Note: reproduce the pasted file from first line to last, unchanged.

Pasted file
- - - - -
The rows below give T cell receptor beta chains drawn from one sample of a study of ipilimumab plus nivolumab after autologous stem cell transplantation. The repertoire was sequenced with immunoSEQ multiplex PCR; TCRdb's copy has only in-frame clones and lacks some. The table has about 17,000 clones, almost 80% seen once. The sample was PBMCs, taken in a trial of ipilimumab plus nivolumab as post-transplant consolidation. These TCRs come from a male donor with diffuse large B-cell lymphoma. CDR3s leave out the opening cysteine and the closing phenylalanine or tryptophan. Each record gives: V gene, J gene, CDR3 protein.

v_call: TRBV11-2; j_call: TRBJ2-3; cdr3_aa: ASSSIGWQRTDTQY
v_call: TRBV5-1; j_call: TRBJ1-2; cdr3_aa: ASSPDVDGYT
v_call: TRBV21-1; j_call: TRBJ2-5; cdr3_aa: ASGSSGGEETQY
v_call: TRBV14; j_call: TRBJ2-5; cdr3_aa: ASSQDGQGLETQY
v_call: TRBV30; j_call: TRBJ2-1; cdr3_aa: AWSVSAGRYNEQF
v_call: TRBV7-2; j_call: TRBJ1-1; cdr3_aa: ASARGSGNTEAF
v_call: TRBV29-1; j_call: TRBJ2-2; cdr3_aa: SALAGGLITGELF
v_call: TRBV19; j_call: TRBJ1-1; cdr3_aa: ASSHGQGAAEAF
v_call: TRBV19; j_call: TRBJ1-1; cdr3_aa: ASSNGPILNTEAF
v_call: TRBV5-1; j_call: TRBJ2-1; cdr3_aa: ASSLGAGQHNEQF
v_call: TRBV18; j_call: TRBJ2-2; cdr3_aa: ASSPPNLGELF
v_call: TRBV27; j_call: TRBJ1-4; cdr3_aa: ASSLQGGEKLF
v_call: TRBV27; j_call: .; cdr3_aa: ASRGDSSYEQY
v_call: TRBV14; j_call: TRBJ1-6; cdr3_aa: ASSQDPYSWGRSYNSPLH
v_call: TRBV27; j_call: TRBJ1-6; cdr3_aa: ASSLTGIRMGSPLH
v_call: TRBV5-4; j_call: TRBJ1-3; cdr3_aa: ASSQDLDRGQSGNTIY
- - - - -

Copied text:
The rows below give T cell receptor beta chains drawn from one sample of a study of ipilimumab plus nivolumab after autologous stem cell transplantation. The repertoire was sequenced with immunoSEQ multiplex PCR; TCRdb's copy has only in-frame clones and lacks some. The table has about 17,000 clones, almost 80% seen once. The sample was PBMCs, taken in a trial of ipilimumab plus nivolumab as post-transplant consolidation. These TCRs come from a male donor with diffuse large B-cell lymphoma. CDR3s leave out the opening cysteine and the closing phenylalanine or tryptophan. Each record gives: V gene, J gene, CDR3 protein.

v_call: TRBV11-2; j_call: TRBJ2-3; cdr3_aa: ASSSIGWQRTDTQY
v_call: TRBV5-1; j_call: TRBJ1-2; cdr3_aa: ASSPDVDGYT
v_call: TRBV21-1; j_call: TRBJ2-5; cdr3_aa: ASGSSGGEETQY
v_call: TRBV14; j_call: TRBJ2-5; cdr3_aa: ASSQDGQGLETQY
v_call: TRBV30; j_call: TRBJ2-1; cdr3_aa: AWSVSAGRYNEQF
v_call: TRBV7-2; j_call: TRBJ1-1; cdr3_aa: ASARGSGNTEAF
v_call: TRBV29-1; j_call: TRBJ2-2; cdr3_aa: SALAGGLITGELF
v_call: TRBV19; j_call: TRBJ1-1; cdr3_aa: ASSHGQGAAEAF
v_call: TRBV19; j_call: TRBJ1-1; cdr3_aa: ASSNGPILNTEAF
v_call: TRBV5-1; j_call: TRBJ2-1; cdr3_aa: ASSLGAGQHNEQF
v_call: TRBV18; j_call: TRBJ2-2; cdr3_aa: ASSPPNLGELF
v_call: TRBV27; j_call: TRBJ1-4; cdr3_aa: ASSLQGGEKLF
v_call: TRBV27; j_call: .; cdr3_aa: ASRGDSSYEQY
v_call: TRBV14; j_call: TRBJ1-6; cdr3_aa: ASSQDPYSWGRSYNSPLH
v_call: TRBV27; j_call: TRBJ1-6; cdr3_aa: ASSLTGIRMGSPLH
v_call: TRBV5-4; j_call: TRBJ1-3; cdr3_aa: ASSQDLDRGQSGNTIY